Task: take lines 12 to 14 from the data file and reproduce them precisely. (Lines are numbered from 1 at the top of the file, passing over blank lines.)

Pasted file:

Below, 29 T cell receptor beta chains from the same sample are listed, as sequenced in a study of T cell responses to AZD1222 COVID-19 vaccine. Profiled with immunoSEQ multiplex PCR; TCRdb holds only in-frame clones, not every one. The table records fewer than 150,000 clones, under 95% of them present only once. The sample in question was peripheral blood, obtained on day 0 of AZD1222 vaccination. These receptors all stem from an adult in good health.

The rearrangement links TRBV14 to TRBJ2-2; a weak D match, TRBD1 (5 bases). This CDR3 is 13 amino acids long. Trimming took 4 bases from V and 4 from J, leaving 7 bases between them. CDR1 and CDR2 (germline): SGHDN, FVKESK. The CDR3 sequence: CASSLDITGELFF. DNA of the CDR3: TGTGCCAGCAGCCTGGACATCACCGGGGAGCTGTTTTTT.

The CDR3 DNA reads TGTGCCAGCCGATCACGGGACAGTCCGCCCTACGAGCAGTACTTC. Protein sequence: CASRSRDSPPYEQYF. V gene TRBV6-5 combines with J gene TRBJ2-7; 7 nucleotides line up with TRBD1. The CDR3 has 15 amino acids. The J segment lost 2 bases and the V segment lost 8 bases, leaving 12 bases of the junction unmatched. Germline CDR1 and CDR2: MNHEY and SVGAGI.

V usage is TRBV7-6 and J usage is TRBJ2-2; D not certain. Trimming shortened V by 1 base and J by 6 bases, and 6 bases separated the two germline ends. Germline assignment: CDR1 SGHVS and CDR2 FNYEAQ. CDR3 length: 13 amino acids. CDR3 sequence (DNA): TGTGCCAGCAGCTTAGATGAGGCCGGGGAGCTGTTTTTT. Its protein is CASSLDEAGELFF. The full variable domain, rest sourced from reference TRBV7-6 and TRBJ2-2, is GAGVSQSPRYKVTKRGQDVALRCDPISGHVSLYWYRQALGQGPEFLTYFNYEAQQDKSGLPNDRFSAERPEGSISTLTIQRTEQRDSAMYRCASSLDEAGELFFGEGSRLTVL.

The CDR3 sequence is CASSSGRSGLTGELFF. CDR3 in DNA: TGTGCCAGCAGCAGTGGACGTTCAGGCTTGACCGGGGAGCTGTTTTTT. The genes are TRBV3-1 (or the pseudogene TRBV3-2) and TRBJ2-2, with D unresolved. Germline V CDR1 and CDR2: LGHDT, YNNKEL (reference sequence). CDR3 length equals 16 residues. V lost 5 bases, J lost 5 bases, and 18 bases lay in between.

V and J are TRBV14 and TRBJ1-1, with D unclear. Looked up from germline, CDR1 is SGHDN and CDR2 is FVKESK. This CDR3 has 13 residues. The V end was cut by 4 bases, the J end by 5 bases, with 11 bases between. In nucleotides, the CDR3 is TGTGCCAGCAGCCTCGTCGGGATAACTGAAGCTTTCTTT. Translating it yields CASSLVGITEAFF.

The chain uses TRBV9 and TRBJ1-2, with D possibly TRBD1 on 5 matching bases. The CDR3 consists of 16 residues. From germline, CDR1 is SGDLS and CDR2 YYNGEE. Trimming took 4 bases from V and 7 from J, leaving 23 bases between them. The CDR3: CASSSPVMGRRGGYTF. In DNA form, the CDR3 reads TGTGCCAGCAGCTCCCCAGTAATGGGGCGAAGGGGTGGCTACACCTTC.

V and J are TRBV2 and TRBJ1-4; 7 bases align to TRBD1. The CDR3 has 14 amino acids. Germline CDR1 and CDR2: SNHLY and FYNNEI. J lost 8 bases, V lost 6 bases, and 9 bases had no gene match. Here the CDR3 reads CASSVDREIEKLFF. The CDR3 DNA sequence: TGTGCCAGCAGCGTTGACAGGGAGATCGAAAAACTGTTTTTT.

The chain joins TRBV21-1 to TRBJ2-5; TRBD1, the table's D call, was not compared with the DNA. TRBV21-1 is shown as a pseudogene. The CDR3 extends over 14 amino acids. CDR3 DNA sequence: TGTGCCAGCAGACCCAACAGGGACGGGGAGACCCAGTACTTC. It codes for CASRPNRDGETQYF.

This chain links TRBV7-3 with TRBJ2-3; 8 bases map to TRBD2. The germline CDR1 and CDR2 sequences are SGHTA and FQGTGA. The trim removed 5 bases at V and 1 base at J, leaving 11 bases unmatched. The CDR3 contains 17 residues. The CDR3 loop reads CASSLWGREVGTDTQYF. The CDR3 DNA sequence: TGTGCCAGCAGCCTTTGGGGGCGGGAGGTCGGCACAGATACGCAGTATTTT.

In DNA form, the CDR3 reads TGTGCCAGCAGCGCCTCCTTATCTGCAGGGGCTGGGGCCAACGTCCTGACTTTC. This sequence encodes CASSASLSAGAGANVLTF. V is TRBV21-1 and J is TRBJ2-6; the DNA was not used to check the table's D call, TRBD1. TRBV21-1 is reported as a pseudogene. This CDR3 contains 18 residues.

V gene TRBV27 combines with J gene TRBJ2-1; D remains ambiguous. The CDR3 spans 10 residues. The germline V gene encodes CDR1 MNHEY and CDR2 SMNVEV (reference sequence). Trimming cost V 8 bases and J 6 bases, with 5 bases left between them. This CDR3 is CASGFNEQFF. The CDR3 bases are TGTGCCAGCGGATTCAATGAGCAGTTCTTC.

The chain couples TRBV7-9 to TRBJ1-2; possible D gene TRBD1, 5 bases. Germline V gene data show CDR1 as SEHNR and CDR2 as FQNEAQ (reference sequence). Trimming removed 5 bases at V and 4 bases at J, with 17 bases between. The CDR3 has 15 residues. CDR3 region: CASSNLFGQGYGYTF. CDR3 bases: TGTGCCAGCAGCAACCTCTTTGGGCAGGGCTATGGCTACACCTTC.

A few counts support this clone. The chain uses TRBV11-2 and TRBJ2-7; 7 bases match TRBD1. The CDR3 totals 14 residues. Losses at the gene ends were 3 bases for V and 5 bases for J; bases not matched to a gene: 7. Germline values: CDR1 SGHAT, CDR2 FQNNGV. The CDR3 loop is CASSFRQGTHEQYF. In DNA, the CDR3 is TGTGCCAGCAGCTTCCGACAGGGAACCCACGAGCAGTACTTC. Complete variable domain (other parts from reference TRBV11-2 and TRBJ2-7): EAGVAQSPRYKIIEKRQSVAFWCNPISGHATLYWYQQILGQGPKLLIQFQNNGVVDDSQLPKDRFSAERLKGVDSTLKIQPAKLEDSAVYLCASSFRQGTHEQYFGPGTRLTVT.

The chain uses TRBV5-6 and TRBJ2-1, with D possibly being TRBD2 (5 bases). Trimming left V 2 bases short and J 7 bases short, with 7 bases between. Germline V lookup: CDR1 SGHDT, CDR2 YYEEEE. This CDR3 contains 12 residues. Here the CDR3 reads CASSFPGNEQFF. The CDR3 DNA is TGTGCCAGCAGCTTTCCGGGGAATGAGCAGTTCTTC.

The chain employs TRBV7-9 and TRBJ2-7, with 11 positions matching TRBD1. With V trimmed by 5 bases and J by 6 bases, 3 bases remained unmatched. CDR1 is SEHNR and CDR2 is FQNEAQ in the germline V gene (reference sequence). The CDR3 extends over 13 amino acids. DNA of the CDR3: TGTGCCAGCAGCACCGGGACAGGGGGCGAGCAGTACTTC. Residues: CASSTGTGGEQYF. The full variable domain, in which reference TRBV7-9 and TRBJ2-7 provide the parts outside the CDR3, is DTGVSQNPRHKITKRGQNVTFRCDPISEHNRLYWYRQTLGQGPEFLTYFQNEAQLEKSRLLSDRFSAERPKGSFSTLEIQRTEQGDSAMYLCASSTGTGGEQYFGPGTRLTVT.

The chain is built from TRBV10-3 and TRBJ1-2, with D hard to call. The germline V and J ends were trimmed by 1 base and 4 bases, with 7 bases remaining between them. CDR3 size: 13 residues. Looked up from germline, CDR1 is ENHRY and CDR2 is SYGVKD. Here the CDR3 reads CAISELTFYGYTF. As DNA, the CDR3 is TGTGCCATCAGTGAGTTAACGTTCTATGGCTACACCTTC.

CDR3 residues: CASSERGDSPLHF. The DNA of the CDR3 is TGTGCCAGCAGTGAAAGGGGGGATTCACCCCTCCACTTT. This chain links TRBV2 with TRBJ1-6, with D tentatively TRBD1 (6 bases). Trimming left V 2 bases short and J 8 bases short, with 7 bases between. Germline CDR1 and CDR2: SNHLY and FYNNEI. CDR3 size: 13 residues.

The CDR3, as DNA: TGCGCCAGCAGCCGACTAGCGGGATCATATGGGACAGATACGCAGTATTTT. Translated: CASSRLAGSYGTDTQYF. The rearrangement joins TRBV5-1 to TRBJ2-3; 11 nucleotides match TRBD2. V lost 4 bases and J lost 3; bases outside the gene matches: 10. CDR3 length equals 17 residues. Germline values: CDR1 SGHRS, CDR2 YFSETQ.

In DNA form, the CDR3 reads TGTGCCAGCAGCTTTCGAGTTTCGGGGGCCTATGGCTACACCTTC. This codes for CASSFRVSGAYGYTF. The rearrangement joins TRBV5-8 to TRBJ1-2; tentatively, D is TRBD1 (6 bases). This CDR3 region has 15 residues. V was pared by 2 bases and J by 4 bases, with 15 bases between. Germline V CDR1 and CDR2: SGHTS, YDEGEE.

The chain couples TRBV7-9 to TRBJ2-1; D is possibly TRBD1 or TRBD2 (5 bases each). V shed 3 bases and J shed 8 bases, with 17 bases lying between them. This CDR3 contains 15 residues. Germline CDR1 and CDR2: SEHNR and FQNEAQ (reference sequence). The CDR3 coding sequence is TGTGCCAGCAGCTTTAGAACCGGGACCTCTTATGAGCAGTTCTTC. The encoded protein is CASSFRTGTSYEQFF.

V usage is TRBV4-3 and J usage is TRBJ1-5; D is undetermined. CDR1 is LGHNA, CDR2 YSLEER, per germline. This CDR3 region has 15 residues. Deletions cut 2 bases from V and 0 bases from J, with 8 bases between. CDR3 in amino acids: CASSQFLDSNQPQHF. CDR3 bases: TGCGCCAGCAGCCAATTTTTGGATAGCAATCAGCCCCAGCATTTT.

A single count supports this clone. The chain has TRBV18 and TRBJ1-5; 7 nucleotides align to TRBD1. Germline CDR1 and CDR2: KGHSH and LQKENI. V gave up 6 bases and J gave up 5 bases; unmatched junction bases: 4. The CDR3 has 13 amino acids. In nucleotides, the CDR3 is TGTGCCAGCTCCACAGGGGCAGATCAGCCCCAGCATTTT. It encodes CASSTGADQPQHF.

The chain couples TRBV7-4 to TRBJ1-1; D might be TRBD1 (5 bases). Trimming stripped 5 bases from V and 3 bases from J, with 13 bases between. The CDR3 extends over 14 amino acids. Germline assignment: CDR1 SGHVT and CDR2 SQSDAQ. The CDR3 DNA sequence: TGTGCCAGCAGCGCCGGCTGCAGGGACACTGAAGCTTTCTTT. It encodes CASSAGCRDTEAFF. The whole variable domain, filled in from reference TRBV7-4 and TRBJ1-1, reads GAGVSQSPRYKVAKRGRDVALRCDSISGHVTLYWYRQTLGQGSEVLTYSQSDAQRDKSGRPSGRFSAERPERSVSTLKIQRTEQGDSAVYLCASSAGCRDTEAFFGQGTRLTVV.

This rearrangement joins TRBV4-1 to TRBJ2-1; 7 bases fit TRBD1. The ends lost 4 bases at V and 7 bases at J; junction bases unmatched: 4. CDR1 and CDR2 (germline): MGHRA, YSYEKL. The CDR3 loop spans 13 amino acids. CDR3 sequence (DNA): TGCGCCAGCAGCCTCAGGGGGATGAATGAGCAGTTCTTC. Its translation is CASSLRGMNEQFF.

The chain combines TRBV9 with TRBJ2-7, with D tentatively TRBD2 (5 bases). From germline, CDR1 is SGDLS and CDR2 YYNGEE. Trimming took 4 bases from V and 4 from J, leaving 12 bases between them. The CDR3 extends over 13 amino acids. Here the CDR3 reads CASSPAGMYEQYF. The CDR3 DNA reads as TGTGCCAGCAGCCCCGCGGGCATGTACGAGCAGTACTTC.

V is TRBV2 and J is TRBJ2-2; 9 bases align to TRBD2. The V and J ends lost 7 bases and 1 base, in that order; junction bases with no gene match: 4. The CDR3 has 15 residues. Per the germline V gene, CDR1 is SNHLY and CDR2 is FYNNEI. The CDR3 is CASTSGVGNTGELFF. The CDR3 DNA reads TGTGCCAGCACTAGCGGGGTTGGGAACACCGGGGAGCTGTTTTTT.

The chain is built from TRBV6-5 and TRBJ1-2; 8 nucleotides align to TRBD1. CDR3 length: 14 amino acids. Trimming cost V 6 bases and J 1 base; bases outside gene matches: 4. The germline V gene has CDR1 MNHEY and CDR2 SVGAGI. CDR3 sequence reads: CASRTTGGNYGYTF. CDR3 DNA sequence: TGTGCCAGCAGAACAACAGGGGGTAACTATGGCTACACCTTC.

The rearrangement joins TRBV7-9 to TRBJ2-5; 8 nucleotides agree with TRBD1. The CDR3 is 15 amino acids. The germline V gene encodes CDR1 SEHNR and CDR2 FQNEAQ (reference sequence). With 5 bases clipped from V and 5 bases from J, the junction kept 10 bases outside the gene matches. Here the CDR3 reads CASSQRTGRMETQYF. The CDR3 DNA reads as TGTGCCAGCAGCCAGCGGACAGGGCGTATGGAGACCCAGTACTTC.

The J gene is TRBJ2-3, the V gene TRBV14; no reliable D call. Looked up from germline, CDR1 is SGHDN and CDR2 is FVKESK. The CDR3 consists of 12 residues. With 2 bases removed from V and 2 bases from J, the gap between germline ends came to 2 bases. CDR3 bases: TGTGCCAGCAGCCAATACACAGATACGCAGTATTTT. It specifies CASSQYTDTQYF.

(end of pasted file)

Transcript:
V gene TRBV27 combines with J gene TRBJ2-1; D remains ambiguous. The CDR3 spans 10 residues. The germline V gene encodes CDR1 MNHEY and CDR2 SMNVEV (reference sequence). Trimming cost V 8 bases and J 6 bases, with 5 bases left between them. This CDR3 is CASGFNEQFF. The CDR3 bases are TGTGCCAGCGGATTCAATGAGCAGTTCTTC.

The chain couples TRBV7-9 to TRBJ1-2; possible D gene TRBD1, 5 bases. Germline V gene data show CDR1 as SEHNR and CDR2 as FQNEAQ (reference sequence). Trimming removed 5 bases at V and 4 bases at J, with 17 bases between. The CDR3 has 15 residues. CDR3 region: CASSNLFGQGYGYTF. CDR3 bases: TGTGCCAGCAGCAACCTCTTTGGGCAGGGCTATGGCTACACCTTC.

A few counts support this clone. The chain uses TRBV11-2 and TRBJ2-7; 7 bases match TRBD1. The CDR3 totals 14 residues. Losses at the gene ends were 3 bases for V and 5 bases for J; bases not matched to a gene: 7. Germline values: CDR1 SGHAT, CDR2 FQNNGV. The CDR3 loop is CASSFRQGTHEQYF. In DNA, the CDR3 is TGTGCCAGCAGCTTCCGACAGGGAACCCACGAGCAGTACTTC. Complete variable domain (other parts from reference TRBV11-2 and TRBJ2-7): EAGVAQSPRYKIIEKRQSVAFWCNPISGHATLYWYQQILGQGPKLLIQFQNNGVVDDSQLPKDRFSAERLKGVDSTLKIQPAKLEDSAVYLCASSFRQGTHEQYFGPGTRLTVT.